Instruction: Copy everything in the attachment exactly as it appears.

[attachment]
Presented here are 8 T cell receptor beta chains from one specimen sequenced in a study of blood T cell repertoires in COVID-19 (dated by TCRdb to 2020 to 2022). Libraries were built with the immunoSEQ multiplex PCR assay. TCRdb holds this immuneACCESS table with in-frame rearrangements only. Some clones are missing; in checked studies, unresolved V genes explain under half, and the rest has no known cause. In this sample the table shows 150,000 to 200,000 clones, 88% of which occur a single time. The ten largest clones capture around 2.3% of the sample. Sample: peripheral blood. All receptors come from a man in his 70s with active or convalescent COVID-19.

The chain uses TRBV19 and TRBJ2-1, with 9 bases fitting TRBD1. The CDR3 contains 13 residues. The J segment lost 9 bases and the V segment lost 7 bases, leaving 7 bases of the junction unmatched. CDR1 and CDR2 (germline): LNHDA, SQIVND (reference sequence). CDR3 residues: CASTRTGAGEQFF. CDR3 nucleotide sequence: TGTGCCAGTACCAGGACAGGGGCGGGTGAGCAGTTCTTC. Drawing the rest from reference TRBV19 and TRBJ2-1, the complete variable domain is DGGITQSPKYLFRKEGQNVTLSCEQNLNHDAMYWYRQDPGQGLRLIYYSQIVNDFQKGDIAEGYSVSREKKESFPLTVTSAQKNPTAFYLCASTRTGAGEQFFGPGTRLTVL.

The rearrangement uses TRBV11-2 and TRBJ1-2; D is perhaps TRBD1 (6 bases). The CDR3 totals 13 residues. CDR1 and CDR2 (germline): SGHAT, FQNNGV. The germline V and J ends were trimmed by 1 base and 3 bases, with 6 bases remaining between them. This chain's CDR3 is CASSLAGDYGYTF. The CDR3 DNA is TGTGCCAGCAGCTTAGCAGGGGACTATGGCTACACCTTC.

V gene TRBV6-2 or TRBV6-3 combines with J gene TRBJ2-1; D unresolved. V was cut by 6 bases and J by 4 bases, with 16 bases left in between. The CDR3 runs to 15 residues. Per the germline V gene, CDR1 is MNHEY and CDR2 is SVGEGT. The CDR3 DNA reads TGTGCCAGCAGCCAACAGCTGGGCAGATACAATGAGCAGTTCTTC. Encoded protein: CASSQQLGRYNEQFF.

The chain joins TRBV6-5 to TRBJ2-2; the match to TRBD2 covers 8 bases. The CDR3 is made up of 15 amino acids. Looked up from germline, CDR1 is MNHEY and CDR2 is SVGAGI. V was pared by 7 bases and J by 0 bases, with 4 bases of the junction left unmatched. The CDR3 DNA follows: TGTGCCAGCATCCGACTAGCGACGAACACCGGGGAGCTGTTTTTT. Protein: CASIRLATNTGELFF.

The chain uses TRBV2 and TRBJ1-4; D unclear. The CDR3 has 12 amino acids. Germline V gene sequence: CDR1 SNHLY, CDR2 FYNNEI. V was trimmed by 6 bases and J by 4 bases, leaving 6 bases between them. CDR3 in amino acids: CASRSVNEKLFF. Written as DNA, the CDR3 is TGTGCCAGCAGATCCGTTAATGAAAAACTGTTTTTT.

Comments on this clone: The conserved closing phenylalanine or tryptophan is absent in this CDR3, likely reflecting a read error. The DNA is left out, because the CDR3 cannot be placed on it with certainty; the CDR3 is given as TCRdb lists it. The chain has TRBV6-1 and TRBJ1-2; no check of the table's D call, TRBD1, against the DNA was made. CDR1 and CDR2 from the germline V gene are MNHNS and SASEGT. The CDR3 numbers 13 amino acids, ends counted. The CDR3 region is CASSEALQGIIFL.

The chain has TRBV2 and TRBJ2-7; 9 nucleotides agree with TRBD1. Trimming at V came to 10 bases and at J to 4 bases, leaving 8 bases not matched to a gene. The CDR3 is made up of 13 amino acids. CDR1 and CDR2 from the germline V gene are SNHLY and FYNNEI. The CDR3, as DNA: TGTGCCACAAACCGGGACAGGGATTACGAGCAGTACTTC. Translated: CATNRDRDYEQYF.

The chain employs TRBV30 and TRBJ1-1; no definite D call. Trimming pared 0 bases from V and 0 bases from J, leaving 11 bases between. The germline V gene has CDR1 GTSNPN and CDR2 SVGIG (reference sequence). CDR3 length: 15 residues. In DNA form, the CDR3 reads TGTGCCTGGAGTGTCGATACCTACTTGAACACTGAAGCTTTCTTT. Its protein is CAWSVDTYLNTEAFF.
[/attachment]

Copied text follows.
Presented here are 8 T cell receptor beta chains from one specimen sequenced in a study of blood T cell repertoires in COVID-19 (dated by TCRdb to 2020 to 2022). Libraries were built with the immunoSEQ multiplex PCR assay. TCRdb holds this immuneACCESS table with in-frame rearrangements only. Some clones are missing; in checked studies, unresolved V genes explain under half, and the rest has no known cause. In this sample the table shows 150,000 to 200,000 clones, 88% of which occur a single time. The ten largest clones capture around 2.3% of the sample. Sample: peripheral blood. All receptors come from a man in his 70s with active or convalescent COVID-19.

The chain uses TRBV19 and TRBJ2-1, with 9 bases fitting TRBD1. The CDR3 contains 13 residues. The J segment lost 9 bases and the V segment lost 7 bases, leaving 7 bases of the junction unmatched. CDR1 and CDR2 (germline): LNHDA, SQIVND (reference sequence). CDR3 residues: CASTRTGAGEQFF. CDR3 nucleotide sequence: TGTGCCAGTACCAGGACAGGGGCGGGTGAGCAGTTCTTC. Drawing the rest from reference TRBV19 and TRBJ2-1, the complete variable domain is DGGITQSPKYLFRKEGQNVTLSCEQNLNHDAMYWYRQDPGQGLRLIYYSQIVNDFQKGDIAEGYSVSREKKESFPLTVTSAQKNPTAFYLCASTRTGAGEQFFGPGTRLTVL.

The rearrangement uses TRBV11-2 and TRBJ1-2; D is perhaps TRBD1 (6 bases). The CDR3 totals 13 residues. CDR1 and CDR2 (germline): SGHAT, FQNNGV. The germline V and J ends were trimmed by 1 base and 3 bases, with 6 bases remaining between them. This chain's CDR3 is CASSLAGDYGYTF. The CDR3 DNA is TGTGCCAGCAGCTTAGCAGGGGACTATGGCTACACCTTC.

V gene TRBV6-2 or TRBV6-3 combines with J gene TRBJ2-1; D unresolved. V was cut by 6 bases and J by 4 bases, with 16 bases left in between. The CDR3 runs to 15 residues. Per the germline V gene, CDR1 is MNHEY and CDR2 is SVGEGT. The CDR3 DNA reads TGTGCCAGCAGCCAACAGCTGGGCAGATACAATGAGCAGTTCTTC. Encoded protein: CASSQQLGRYNEQFF.

The chain joins TRBV6-5 to TRBJ2-2; the match to TRBD2 covers 8 bases. The CDR3 is made up of 15 amino acids. Looked up from germline, CDR1 is MNHEY and CDR2 is SVGAGI. V was pared by 7 bases and J by 0 bases, with 4 bases of the junction left unmatched. The CDR3 DNA follows: TGTGCCAGCATCCGACTAGCGACGAACACCGGGGAGCTGTTTTTT. Protein: CASIRLATNTGELFF.

The chain uses TRBV2 and TRBJ1-4; D unclear. The CDR3 has 12 amino acids. Germline V gene sequence: CDR1 SNHLY, CDR2 FYNNEI. V was trimmed by 6 bases and J by 4 bases, leaving 6 bases between them. CDR3 in amino acids: CASRSVNEKLFF. Written as DNA, the CDR3 is TGTGCCAGCAGATCCGTTAATGAAAAACTGTTTTTT.

Comments on this clone: The conserved closing phenylalanine or tryptophan is absent in this CDR3, likely reflecting a read error. The DNA is left out, because the CDR3 cannot be placed on it with certainty; the CDR3 is given as TCRdb lists it. The chain has TRBV6-1 and TRBJ1-2; no check of the table's D call, TRBD1, against the DNA was made. CDR1 and CDR2 from the germline V gene are MNHNS and SASEGT. The CDR3 numbers 13 amino acids, ends counted. The CDR3 region is CASSEALQGIIFL.

The chain has TRBV2 and TRBJ2-7; 9 nucleotides agree with TRBD1. Trimming at V came to 10 bases and at J to 4 bases, leaving 8 bases not matched to a gene. The CDR3 is made up of 13 amino acids. CDR1 and CDR2 from the germline V gene are SNHLY and FYNNEI. The CDR3, as DNA: TGTGCCACAAACCGGGACAGGGATTACGAGCAGTACTTC. Translated: CATNRDRDYEQYF.

The chain employs TRBV30 and TRBJ1-1; no definite D call. Trimming pared 0 bases from V and 0 bases from J, leaving 11 bases between. The germline V gene has CDR1 GTSNPN and CDR2 SVGIG (reference sequence). CDR3 length: 15 residues. In DNA form, the CDR3 reads TGTGCCTGGAGTGTCGATACCTACTTGAACACTGAAGCTTTCTTT. Its protein is CAWSVDTYLNTEAFF.